The "Rite of spring" is one of the most famous traditional dances with music available today. The ballet has acquired global recognition due to its rich melody, powerful lines and orchestration. "Rite of spring" was composed by a Russian artist Igor Stravinsky, who was very famous due to his wonderful compositions in the early 20th century. He had composed other dances with music before Rite of spring which were very popular amongst his fans. These included the "Firebird", a work for dance and orchestra in 1910, and 'Petrushka' in 1910-11. 'The fire bird' was based on Russian folk tales of the magic bird that brought both a blessing and a curse to its captor. The ballet is very famous since it marked the collaboration of Stravinsky and Diaghilev that led to production of Petrushka and the Rite of spring (Walsh 51-54).
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"The Rite of Spring" is well known for its innovative complex rhythmic structures, timbres and use of dissonance. Its performance last for about 30 to 35 minutes. Unlike his previous compositions where he targeted his Russian people, Stravinsky created this piece of classical music targeting people from Paris and other parts of Europe who had a different cultural and religious practice. People of Paris were traditionalists and tribal beats and dances in public forums were a common phenomenon. He wanted to create a dance around a tribal myth of a virgin being sacrificed and this work was eventually referred to as the "Rite of Spring". The composition is a unique one since music and dance follows a plot of a small girl being sacrificed to soothe the god of spring so that he could provide spring season (Wenborn 58).
The first ballet performance of the 'Rite of spring' by Stravinsky took place in Paris on May 29, 1913. It constituted a powerful musical performance and a traditional setting of pagans from Russia. This was a great shock to the audience bearing in mind that they were used to romantic melodies which were popular in classical ballets performed in Europe during that era. The complex music and violent dancing moves that portrayed fertility rite made the crowd to go out of control. This later turned to shouting and fighting resulting to riot. It involved the intervention of Paris police to restore order since the audience went chaotic even with a mere reminder of the performance. Although Stravinsky and Nijinsky were downhearted by the situation the director of Les Ballets Russes was pleased and commented that he wanted that kind of a scandal (Hill 166).
There are several reasons why the audience reacted madly on this performance. Firstly, the audience may not have been ready for Stravinsky thrilling work by then. It should be noted that during this era Paris had a strong sense of religion and only the classical primitive romantic melodies were common to the people. The audience was not ready for a violent dance that portrayed pagan cultural practices. Costumes used by the dancers were not what they expected from Stravinsky especially with experience from his previous performances. They were used to glittering dances with fine costumes but in this the Rite of spring dancers were dressed in rags which were unfussy (White, 396).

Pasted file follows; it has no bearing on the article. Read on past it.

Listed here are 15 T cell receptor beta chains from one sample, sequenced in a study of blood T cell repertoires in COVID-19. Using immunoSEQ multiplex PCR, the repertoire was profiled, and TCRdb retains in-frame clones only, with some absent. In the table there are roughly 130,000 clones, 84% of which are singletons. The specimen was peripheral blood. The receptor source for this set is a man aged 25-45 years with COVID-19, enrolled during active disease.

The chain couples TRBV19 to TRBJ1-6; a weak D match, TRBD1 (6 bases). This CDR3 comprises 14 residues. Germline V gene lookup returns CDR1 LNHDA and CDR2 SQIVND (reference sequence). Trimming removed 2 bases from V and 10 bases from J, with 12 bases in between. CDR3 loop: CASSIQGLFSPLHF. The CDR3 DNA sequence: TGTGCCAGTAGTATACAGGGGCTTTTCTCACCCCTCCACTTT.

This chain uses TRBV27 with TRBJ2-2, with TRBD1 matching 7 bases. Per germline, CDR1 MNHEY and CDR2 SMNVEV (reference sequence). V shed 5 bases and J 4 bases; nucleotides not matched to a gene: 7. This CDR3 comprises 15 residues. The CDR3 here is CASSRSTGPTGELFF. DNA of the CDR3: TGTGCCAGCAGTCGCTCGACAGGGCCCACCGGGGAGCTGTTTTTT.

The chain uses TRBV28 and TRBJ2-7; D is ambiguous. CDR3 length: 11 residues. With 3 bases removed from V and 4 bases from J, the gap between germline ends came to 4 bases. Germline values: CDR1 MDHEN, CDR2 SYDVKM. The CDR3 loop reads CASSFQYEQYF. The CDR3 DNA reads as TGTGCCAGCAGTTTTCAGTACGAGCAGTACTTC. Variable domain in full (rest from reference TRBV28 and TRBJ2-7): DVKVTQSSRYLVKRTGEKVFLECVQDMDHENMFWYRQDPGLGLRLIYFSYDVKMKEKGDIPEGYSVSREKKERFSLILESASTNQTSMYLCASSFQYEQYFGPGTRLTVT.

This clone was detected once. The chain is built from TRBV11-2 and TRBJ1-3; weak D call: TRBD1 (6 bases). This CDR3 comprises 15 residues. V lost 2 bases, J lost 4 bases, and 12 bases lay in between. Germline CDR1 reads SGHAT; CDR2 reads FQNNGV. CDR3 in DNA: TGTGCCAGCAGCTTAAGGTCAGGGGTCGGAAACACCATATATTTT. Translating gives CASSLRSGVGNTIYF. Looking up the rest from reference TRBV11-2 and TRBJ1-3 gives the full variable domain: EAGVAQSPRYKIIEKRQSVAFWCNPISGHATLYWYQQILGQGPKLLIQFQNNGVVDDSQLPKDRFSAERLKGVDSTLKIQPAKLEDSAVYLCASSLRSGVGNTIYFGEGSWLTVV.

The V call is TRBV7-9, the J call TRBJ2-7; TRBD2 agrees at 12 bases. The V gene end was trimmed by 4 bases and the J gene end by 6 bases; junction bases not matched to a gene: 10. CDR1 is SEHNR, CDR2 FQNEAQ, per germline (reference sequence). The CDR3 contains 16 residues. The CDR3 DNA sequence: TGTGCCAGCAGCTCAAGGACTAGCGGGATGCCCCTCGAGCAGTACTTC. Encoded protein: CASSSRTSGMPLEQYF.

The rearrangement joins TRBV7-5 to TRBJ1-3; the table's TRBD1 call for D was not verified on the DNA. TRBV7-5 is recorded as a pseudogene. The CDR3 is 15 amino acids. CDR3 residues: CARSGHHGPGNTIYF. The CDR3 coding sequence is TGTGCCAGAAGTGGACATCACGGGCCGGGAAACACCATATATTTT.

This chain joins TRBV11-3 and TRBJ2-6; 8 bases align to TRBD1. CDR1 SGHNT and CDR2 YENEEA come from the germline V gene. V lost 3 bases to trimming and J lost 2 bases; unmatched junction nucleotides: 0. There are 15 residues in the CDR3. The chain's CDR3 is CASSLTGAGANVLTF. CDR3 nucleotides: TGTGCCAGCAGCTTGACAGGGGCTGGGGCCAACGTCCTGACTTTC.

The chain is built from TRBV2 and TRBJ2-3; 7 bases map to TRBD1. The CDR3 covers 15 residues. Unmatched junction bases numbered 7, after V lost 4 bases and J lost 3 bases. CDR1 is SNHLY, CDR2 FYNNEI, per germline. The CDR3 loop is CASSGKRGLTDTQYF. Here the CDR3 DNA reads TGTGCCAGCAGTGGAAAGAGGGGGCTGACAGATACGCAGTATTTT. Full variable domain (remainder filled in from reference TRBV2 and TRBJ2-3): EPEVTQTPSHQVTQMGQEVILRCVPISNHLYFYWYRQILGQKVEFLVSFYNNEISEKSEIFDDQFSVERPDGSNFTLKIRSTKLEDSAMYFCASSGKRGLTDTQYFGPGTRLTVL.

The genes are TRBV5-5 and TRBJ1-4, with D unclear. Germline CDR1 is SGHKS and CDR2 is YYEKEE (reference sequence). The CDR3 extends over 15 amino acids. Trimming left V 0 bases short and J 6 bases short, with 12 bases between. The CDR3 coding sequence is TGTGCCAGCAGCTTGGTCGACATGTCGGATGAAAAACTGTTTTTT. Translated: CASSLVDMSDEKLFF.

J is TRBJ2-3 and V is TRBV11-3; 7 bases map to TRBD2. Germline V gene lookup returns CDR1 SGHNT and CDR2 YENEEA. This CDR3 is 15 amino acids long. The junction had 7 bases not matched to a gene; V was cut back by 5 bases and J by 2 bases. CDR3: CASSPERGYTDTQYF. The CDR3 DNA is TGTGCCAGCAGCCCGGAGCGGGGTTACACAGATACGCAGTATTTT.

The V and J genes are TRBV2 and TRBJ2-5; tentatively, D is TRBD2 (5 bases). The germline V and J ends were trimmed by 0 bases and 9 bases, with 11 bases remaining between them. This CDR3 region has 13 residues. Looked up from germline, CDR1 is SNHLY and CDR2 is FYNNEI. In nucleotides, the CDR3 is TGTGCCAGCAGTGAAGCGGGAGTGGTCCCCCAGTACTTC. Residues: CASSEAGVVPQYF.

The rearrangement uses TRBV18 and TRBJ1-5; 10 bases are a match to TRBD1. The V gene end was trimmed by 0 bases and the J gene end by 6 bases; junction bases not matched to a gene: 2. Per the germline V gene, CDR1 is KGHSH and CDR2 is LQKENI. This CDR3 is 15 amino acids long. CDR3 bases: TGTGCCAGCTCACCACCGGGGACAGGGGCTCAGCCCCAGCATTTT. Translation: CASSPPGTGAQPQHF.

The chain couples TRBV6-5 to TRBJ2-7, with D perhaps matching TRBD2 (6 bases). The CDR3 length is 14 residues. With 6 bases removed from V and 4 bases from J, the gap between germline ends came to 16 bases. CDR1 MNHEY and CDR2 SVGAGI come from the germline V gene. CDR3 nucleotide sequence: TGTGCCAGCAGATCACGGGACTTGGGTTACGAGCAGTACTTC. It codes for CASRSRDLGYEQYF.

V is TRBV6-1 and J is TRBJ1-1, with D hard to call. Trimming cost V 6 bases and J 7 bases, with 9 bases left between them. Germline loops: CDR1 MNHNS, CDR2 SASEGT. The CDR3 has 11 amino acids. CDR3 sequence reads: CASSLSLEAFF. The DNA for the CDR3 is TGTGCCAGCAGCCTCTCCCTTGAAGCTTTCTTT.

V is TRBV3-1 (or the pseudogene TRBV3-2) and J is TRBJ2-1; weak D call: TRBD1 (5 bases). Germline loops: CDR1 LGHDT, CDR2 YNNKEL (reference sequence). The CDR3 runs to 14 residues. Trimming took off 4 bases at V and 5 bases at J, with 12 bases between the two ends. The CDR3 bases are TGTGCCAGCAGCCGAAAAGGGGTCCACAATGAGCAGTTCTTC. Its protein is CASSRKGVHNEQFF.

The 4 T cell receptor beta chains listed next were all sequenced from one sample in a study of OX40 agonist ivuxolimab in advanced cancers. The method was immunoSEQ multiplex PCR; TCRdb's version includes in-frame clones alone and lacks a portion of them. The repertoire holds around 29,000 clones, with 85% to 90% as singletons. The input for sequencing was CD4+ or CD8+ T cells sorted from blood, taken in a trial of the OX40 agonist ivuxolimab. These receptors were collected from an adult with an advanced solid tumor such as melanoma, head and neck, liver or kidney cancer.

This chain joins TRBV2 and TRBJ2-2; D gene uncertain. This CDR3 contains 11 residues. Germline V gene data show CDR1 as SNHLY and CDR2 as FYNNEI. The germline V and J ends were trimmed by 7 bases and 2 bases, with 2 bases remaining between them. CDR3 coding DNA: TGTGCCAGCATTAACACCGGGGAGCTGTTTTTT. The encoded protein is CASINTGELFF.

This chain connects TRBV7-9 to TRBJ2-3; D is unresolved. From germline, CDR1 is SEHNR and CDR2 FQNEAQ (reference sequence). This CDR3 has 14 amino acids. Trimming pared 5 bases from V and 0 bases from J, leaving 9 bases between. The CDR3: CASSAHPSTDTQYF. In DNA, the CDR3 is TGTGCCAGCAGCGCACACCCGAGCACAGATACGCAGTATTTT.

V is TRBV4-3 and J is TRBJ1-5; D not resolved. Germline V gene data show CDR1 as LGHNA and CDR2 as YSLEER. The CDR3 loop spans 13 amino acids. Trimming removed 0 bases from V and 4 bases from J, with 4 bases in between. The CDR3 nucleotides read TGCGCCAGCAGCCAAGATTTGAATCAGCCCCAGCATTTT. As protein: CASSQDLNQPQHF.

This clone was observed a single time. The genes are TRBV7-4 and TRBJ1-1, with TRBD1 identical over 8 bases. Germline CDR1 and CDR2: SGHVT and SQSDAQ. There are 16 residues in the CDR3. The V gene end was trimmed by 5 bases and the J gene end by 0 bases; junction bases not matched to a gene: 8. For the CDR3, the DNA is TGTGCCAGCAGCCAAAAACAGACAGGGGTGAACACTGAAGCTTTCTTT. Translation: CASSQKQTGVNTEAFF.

Violent dancing and crowded dancers was an unusual scenario to the audience since they roughly moved on the stage making a lot of noise. They felt that the dance was not in cohesion with their religious beliefs and on the contrary it portrayed a culture that was believed to be from pagans in Russia. The noise was very loud that it moved the audience out of their seats. The music itself did not please them since was harsh with no rhythm. This was a shocking change to the audience that had a previous experience of melodious and tonal works of the composer. Generally, the music was far much a head of time and there was no way the audience could accept such ultramodern composition from Stravinsky (Walsh 91).
Part 1 of the "The 'Rite of Spring" is about the adoration of the earth where the composer recalls his strong memory of his Russian childhood life and how spring left the earth cracking. The introduction coils and slips clearly analogizing ties of fundamental life in the warming soil. This is followed by Harbingers of spring throbbing and pounding powerfully. This is followed by dances of small girls where the audience bellows as groups of adolescents initiate a spring festival. This involves powerful dancing to a traditional folk tune that generates a lot of excitement to the audience. Part 2 of the dance is about the sacrifice to the spring god. The last movement in this part is about the sacrificial dance. The chosen girl begins to dance hesitantly but she increases her moves with time as the ritual motion intoxicates her soul changing her to a victim and a tool of sacrifice. Her energy is consumed in the passion climate created and she exhaustibly staggers and stumbles until when she falls to release her life-force to fertilize earth in favor of the society (White, 399).
Stravinsky did not continue composing works similar to "The Rite of Spring" since the society was not ready for such kind of innovation. He realized that such works could ruin harmony and order in societies such as Paris due to rich religious and cultural beliefs of the people. On the contrary, he turned to neoclassicism works that used traditional musical forms and often paid tribute to earlier masters of music (Hill 201). All in all, 'The Rite of Spring" made Stravinsky one of the most influential composers in the world of music and dance. It is believed to be the genesis of modern energetic songs and dances styles present today.